Classifieds

The best 10,068 jobs in and around Washington

Find Yours Now

Register for Job Alerts

Used Cars

New Cars

Powered by Cars.com

Read Latest Car Reviews

Real Estate

to

More Real Estate Sources

Rentals

Find Apartments by the Metro

TheRootDC
E-mail E-mail  |  On Twitter On Twitter |  On Facebook Fan |  On Tumblr |  RSS RSS Feed
Posted at 05:43 PM ET, 08/13/2012

How Chad Johnson fell to the pressure of fame

Chad Johnson, the 34-year-old wide receiver, was released by the Miami Dolphins Sunday after being arrested Saturday night on a charge of domestic battery against his wife, Evelyn Lozada.
Chad Johnson allegedly head butted his wife, Evelyn Lozada. (AP/Broward Sheriff's Office - AP)

Johnson’s arrest, subsequent release from the Dolphins and canceled reality show is a reminder that people can become so engulfed in chasing fame that they forget who they are and what is truly important. Johnson has dropped many passes; this time, he may have dropped his chance at NFL glory.

For all of his talent, Johnson was always a problem child, fighting with his coach, his teammates and even himself. In a 2005 interview with ESPN, Johnson was asked what has been his biggest obstacle. He simply responded, “Chad.”

Before he completed a semester at Langston University, he was expelled for fighting. Later, his Santa Monica College football coach, Charlie Collins, did his best to help Johnson quell his self-destructive behavior. When Johnson dropped out of the school and then later attempted to leave Oregon State University, Collins made him go back on both occasions to live up to his potential. Now, all of Collins’s work on Johnson seems to have taken a backseat to the high that is fame and the allure of thousands of people screaming his name.

Whether he was Chad Johnson or Chad Ochocinco, no one has questioned if he can make plays on the field. He led the NFL in receiving yards in 2006 and has been named to six Pro Bowls. But many have wondered about his maturity. At times he seemed to be more focused on being an entertainer than a football player. The blonde mohawk, golden grill and ‘Ochocinco’ moniker he donned a few years ago were gimmicks used to keep his fans interested and his rivals fuming. He thrived on the attention.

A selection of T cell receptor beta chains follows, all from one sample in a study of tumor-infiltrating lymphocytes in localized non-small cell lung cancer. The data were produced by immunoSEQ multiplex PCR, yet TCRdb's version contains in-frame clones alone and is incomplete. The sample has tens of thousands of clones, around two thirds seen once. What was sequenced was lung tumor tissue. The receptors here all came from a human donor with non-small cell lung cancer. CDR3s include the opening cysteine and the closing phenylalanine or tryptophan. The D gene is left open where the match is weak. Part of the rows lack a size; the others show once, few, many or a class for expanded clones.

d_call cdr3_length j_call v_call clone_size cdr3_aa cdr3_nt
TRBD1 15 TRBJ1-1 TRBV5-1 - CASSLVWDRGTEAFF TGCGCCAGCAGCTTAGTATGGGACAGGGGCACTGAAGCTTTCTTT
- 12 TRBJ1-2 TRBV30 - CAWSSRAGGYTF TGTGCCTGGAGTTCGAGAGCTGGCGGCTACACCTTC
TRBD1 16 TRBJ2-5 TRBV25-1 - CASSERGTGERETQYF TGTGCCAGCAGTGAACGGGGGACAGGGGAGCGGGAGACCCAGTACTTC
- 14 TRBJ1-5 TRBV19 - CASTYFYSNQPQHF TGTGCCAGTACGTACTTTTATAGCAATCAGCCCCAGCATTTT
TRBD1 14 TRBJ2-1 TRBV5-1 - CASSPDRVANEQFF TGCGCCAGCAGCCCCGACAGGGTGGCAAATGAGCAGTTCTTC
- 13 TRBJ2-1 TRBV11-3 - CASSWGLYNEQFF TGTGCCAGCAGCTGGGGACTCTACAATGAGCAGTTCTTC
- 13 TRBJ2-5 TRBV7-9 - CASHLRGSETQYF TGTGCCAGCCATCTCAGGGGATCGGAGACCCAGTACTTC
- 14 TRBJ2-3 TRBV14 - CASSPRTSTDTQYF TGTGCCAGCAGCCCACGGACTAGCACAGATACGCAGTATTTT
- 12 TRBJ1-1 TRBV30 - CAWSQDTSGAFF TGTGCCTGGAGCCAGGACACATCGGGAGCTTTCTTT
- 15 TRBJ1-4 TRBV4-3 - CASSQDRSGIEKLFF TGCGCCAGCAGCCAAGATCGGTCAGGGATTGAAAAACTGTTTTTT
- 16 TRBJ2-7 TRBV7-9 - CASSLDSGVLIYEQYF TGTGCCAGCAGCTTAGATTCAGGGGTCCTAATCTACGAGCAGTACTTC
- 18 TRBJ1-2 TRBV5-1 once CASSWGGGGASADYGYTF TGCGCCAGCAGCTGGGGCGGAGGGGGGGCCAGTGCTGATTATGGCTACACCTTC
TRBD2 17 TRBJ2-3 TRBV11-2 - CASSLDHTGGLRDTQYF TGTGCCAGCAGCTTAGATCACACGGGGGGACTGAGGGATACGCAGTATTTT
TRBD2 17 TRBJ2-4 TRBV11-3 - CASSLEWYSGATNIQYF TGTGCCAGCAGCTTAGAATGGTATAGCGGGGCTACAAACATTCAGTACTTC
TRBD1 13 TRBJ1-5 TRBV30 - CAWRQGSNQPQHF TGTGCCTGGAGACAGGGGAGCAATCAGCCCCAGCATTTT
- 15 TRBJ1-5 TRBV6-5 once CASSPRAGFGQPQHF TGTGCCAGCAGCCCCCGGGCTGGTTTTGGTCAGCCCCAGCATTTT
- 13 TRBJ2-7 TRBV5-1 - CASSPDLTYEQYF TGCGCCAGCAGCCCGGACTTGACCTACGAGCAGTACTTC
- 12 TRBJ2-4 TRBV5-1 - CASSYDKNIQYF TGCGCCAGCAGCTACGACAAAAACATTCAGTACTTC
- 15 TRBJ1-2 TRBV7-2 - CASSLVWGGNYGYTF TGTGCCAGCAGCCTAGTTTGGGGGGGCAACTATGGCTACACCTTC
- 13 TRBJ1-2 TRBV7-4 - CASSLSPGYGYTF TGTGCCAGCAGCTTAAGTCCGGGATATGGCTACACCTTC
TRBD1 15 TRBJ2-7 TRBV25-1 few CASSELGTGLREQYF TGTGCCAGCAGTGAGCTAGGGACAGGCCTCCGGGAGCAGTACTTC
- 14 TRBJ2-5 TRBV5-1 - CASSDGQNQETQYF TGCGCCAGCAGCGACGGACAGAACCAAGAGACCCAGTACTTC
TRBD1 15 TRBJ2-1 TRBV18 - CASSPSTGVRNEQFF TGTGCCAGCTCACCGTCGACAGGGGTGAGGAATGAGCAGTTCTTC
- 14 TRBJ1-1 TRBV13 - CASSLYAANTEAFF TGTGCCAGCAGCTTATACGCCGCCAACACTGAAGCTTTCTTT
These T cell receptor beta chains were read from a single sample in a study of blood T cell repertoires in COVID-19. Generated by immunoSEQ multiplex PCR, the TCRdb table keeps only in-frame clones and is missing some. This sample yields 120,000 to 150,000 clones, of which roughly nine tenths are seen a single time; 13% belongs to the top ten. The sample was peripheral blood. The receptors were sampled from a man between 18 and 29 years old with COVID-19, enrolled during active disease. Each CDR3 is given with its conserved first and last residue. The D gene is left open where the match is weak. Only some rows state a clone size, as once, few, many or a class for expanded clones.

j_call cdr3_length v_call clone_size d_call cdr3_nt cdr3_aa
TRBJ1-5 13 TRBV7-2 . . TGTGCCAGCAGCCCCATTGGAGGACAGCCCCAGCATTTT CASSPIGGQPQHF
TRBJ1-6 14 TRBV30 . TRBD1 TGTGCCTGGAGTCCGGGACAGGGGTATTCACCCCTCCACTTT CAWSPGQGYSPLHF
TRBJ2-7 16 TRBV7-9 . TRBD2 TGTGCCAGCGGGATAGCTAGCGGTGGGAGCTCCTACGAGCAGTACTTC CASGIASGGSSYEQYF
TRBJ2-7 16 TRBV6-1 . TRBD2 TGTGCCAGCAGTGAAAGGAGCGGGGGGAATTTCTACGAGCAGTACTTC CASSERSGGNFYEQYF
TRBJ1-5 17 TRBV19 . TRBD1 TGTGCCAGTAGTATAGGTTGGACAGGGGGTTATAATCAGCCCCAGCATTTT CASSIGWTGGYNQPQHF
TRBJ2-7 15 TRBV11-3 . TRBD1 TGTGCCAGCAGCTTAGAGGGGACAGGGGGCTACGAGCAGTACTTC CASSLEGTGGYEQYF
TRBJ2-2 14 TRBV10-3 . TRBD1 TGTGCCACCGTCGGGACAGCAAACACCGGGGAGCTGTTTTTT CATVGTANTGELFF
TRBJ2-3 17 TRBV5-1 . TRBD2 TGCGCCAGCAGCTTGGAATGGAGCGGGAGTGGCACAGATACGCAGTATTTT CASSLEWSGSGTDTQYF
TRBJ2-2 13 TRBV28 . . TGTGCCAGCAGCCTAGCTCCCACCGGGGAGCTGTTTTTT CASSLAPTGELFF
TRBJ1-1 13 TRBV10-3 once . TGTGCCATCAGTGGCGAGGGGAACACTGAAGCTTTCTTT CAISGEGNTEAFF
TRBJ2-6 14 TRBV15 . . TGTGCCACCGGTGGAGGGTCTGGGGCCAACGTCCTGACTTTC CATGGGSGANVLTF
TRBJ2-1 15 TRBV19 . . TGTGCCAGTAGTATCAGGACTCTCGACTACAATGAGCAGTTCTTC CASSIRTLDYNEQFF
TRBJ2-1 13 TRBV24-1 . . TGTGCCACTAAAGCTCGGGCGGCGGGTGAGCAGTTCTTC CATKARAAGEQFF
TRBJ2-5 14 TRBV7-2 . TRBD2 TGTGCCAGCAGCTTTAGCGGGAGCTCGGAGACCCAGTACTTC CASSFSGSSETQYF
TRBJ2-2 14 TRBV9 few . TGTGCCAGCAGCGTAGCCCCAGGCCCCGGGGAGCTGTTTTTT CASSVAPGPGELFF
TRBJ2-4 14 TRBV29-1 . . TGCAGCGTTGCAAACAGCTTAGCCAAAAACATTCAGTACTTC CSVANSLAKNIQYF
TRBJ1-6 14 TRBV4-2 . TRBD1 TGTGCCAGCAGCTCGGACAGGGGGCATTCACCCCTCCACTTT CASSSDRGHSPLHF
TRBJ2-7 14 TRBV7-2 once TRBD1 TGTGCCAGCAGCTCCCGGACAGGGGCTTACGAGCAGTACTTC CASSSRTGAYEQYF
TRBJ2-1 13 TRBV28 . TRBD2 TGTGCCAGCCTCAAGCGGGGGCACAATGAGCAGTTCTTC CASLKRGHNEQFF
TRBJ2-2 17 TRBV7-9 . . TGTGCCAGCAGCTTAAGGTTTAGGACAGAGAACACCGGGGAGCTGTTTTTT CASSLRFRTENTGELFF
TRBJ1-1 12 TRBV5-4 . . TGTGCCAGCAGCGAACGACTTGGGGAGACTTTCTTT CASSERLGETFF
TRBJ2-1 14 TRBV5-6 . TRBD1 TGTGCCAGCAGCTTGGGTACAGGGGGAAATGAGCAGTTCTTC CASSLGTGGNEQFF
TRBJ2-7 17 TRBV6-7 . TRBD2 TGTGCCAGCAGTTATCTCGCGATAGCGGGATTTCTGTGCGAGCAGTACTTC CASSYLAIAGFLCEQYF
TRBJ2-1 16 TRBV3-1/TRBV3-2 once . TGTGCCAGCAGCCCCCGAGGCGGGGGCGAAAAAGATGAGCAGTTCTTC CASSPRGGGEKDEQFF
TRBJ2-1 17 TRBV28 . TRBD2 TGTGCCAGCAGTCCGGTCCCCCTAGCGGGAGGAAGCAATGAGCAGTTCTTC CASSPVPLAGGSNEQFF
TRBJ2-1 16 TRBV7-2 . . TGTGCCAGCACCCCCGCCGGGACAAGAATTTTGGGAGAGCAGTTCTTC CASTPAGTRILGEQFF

After being traded to the New England Patriots in 2011, the pressure was on. He was expected to deliver a championship after a stellar nine-year career with the Cincinnati Bengals and reach another level of success. Johnson did the opposite. With the Patriots, he only caught 15 receptions for 276 yards and one touchdown. His career looked as if it was over. But he got another chance. After signing with the Dolphins, his hometown team, and marrying Lozada, it looked like Johnson had finally matured into a new man.

Then the first episode of the reality television football series “Hard Knocks” premiered, featuring Johnson dropping expletives like pennies and acting like the egotistical, diva receiver he had been with the Cincinnati Bengals.

The fame and the pressure affected Johnson’s game and personality while in New England, and when he signed with the Dolphins, we saw him revert back to Ochocinco. He was relevant again, he had something to prove and he had the cameras on him everywhere he went. Maybe Johnson was giving us what we thought we wanted him to be in that premier episode of “Hard Knocks”: controversy, combativeness and defiance.

With HBO’s cameras following him everywhere, a looming reality television VH1 series with new bride Lozada, and the urge to prove himself after last season, maybe he finally cracked.

When Johnson left jail, he was encircled by reporters asking questions about his future with the team, his wife and his career. For once, he was silent. He always wanted the spotlight on him, sometimes begging for it. Now he has it at the darkest moment of his life.

More from The RootDC

Kanye West’s ‘Perfect B----’

Love & Hip-Hop Atlanta: Episode 8

Invisible Man’ play on its way to D.C.

The search for equity in our nation’s schools

By Michael Livingston II  |  05:43 PM ET, 08/13/2012

 
Read what others are saying
     

    © 2011 The Washington Post Company